Syrian President Assad adamant in refusing negotiations with 2 militant groups, calls for their exclusion in Geneva peace talks
Jan 31, 2016 11:43 PM EST
Syrian has expressed its desire to bar two militant groups from attending the United Nations-sponsored peace talks in Geneva. The two groups, Ahrar Al-Sham and the Army of Islam, have been fighting to overthrow the regime of Syrian President Bashar Assad.
President Bashar Assad's administration is reportedly hesitant to accept the removal of Ahrar Al-Sham and the Army of Islam's removal from the list of terrorist organizations prohibited from attending the peace talks in Geneva, which will focus on coming up on an agreeable solution to the worsening Syrian conflict.
The multiparty meetings in Geneva are the realization of last month's UN resolution that envisions a timetable running for 18 months that will see to the political transition in Syria. It also outlines the drafting of a new constitution as well election of new officials.
Jordan was tasked by the United Nations Security Council through a resolution to compile an agreed list of terrorist organization that should be barred from participating in the peace negotiations.
Arab News reported that while the ultraconservative Ahrar Al-Sham is not part of the delegates set to be sent to Geneva, the team will have Army of Islam official Mohammed Alloush as its chief negotiator.
Syria and its close ally Russia are of the same view that both militant groups are extremists. Opposition groups also share the same view that both groups are considered as rebels although they do not believe the same ideologies.
According to TASS, Moscow is adamant that Ahrar Al-Sham and Jaish Al-Islam be excluded from the Syria peace talks.
Russia Foreign Ministry Spokesperson Maria Zakharova said on Friday that it would be difficult to have terrorist organizations join the talks.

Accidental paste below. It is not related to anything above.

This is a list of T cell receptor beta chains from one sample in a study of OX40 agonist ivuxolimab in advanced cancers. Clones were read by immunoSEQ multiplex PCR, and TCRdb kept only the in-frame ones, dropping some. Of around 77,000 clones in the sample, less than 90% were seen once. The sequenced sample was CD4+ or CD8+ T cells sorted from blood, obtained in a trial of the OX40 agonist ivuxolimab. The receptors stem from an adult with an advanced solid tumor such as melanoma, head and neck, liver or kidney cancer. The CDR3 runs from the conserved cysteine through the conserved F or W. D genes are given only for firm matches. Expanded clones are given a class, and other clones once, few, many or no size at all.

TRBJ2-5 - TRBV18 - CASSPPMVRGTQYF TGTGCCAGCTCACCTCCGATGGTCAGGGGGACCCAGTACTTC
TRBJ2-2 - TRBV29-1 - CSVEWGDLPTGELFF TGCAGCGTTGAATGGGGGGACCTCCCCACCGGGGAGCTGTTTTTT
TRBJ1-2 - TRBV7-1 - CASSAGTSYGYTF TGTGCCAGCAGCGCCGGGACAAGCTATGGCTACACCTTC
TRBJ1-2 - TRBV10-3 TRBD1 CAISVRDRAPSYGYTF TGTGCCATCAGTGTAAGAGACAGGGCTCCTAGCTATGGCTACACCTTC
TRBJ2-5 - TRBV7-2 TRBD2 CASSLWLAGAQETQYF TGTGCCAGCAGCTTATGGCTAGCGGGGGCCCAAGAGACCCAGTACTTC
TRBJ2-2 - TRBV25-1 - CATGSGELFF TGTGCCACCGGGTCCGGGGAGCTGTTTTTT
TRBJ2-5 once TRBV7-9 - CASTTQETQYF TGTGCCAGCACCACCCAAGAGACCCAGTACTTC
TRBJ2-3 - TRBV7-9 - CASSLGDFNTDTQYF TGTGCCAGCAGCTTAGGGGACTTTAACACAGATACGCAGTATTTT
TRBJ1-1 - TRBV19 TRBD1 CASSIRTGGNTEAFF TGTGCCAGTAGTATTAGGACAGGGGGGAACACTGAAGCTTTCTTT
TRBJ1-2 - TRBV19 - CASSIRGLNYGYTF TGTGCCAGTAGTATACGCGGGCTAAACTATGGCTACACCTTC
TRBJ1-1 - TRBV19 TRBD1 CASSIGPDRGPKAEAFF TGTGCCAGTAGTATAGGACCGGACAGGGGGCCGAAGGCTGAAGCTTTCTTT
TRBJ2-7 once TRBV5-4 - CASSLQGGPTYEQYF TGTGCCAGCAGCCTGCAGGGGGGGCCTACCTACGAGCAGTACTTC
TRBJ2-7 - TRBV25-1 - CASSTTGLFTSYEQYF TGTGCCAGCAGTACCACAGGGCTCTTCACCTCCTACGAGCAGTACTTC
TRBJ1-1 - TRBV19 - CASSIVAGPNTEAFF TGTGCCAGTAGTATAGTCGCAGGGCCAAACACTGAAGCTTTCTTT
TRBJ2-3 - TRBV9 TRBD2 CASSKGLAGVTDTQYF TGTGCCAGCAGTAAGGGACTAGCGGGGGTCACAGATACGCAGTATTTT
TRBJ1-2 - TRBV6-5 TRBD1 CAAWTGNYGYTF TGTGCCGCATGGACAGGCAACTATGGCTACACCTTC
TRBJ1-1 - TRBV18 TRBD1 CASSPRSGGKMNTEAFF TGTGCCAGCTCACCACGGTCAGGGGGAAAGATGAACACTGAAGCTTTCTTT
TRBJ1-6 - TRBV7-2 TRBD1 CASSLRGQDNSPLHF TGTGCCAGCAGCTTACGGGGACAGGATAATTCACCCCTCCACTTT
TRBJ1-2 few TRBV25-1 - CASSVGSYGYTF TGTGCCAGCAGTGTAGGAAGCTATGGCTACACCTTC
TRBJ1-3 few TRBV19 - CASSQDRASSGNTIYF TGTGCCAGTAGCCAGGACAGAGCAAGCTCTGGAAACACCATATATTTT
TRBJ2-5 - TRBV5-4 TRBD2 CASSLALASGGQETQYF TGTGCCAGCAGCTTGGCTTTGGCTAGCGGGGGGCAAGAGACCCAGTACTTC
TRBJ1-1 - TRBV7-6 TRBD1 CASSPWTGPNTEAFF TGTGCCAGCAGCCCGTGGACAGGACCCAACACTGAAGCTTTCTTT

"It is necessary to paraphrase the question of 'what's Russia's attitude' and readdress it to other members of the world community asking what's their attitude to the inclusion of terrorist organizations [in peace talks]," Zakharova said. "Terrorist organizations should not participate in the negotiations. If we talk about the fight against terrorism, it should be built on common principles without double standards and without dividing terrorists into 'good' and 'bad'."
Syrian Information Minister Omar Al-Zoubi also said on state TV Saturday that the Syrian government "will neither sit down directly with terrorists, nor have dialogue with them."
A group representing Syria's main opposition group arrived in Geneva on Saturday. The group is demanding for Assad's compliance with a UN resolution on allowing humanitarian aid into the country as well as the monitoring of human rights.
"We are keen to make this negotiation a success," opposition spokesperson Salim al-Msulat told Reuters.
Meanwhile, the recent Damascus blast on Sunday that killed fifty people has set a more intense atmosphere for the peace talks, which is set to begin on Monday.